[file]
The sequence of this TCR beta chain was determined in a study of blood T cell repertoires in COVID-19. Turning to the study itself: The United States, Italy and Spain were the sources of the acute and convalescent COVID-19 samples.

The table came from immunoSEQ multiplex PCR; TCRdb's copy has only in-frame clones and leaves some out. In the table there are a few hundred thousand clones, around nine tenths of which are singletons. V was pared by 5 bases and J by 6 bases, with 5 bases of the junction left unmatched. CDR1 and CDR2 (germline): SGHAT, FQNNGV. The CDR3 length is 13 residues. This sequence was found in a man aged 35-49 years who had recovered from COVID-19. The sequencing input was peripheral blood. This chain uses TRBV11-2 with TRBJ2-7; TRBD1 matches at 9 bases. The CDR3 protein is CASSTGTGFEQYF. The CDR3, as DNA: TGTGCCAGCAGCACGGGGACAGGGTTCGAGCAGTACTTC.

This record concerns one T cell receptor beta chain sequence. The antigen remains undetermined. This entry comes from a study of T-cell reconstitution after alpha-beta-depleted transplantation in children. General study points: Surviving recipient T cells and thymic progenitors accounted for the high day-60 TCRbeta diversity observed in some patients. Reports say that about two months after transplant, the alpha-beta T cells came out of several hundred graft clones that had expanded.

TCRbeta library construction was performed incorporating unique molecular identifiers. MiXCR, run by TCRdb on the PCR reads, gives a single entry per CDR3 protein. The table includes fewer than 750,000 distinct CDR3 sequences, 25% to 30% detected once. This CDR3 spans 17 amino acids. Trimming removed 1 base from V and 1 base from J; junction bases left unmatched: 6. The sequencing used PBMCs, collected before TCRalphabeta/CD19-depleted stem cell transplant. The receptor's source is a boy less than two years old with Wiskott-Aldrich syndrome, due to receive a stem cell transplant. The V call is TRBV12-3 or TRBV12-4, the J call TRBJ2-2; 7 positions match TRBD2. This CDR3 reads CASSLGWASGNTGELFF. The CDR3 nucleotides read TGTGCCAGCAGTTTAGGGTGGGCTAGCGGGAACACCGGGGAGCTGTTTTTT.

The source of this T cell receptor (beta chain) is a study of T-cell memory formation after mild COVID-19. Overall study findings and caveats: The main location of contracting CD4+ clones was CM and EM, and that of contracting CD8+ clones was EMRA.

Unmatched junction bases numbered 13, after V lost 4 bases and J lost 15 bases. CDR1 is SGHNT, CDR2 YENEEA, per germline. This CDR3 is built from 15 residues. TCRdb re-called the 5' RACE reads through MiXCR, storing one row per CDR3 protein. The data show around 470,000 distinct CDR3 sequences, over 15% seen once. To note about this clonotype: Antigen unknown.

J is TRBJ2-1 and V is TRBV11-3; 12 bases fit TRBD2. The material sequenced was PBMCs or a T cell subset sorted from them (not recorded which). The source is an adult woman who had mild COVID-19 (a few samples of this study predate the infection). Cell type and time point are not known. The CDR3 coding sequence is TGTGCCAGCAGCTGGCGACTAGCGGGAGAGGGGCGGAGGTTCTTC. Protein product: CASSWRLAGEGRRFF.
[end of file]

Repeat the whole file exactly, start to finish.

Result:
The sequence of this TCR beta chain was determined in a study of blood T cell repertoires in COVID-19. Turning to the study itself: The United States, Italy and Spain were the sources of the acute and convalescent COVID-19 samples.

The table came from immunoSEQ multiplex PCR; TCRdb's copy has only in-frame clones and leaves some out. In the table there are a few hundred thousand clones, around nine tenths of which are singletons. V was pared by 5 bases and J by 6 bases, with 5 bases of the junction left unmatched. CDR1 and CDR2 (germline): SGHAT, FQNNGV. The CDR3 length is 13 residues. This sequence was found in a man aged 35-49 years who had recovered from COVID-19. The sequencing input was peripheral blood. This chain uses TRBV11-2 with TRBJ2-7; TRBD1 matches at 9 bases. The CDR3 protein is CASSTGTGFEQYF. The CDR3, as DNA: TGTGCCAGCAGCACGGGGACAGGGTTCGAGCAGTACTTC.

This record concerns one T cell receptor beta chain sequence. The antigen remains undetermined. This entry comes from a study of T-cell reconstitution after alpha-beta-depleted transplantation in children. General study points: Surviving recipient T cells and thymic progenitors accounted for the high day-60 TCRbeta diversity observed in some patients. Reports say that about two months after transplant, the alpha-beta T cells came out of several hundred graft clones that had expanded.

TCRbeta library construction was performed incorporating unique molecular identifiers. MiXCR, run by TCRdb on the PCR reads, gives a single entry per CDR3 protein. The table includes fewer than 750,000 distinct CDR3 sequences, 25% to 30% detected once. This CDR3 spans 17 amino acids. Trimming removed 1 base from V and 1 base from J; junction bases left unmatched: 6. The sequencing used PBMCs, collected before TCRalphabeta/CD19-depleted stem cell transplant. The receptor's source is a boy less than two years old with Wiskott-Aldrich syndrome, due to receive a stem cell transplant. The V call is TRBV12-3 or TRBV12-4, the J call TRBJ2-2; 7 positions match TRBD2. This CDR3 reads CASSLGWASGNTGELFF. The CDR3 nucleotides read TGTGCCAGCAGTTTAGGGTGGGCTAGCGGGAACACCGGGGAGCTGTTTTTT.

The source of this T cell receptor (beta chain) is a study of T-cell memory formation after mild COVID-19. Overall study findings and caveats: The main location of contracting CD4+ clones was CM and EM, and that of contracting CD8+ clones was EMRA.

Unmatched junction bases numbered 13, after V lost 4 bases and J lost 15 bases. CDR1 is SGHNT, CDR2 YENEEA, per germline. This CDR3 is built from 15 residues. TCRdb re-called the 5' RACE reads through MiXCR, storing one row per CDR3 protein. The data show around 470,000 distinct CDR3 sequences, over 15% seen once. To note about this clonotype: Antigen unknown.

J is TRBJ2-1 and V is TRBV11-3; 12 bases fit TRBD2. The material sequenced was PBMCs or a T cell subset sorted from them (not recorded which). The source is an adult woman who had mild COVID-19 (a few samples of this study predate the infection). Cell type and time point are not known. The CDR3 coding sequence is TGTGCCAGCAGCTGGCGACTAGCGGGAGAGGGGCGGAGGTTCTTC. Protein product: CASSWRLAGEGRRFF.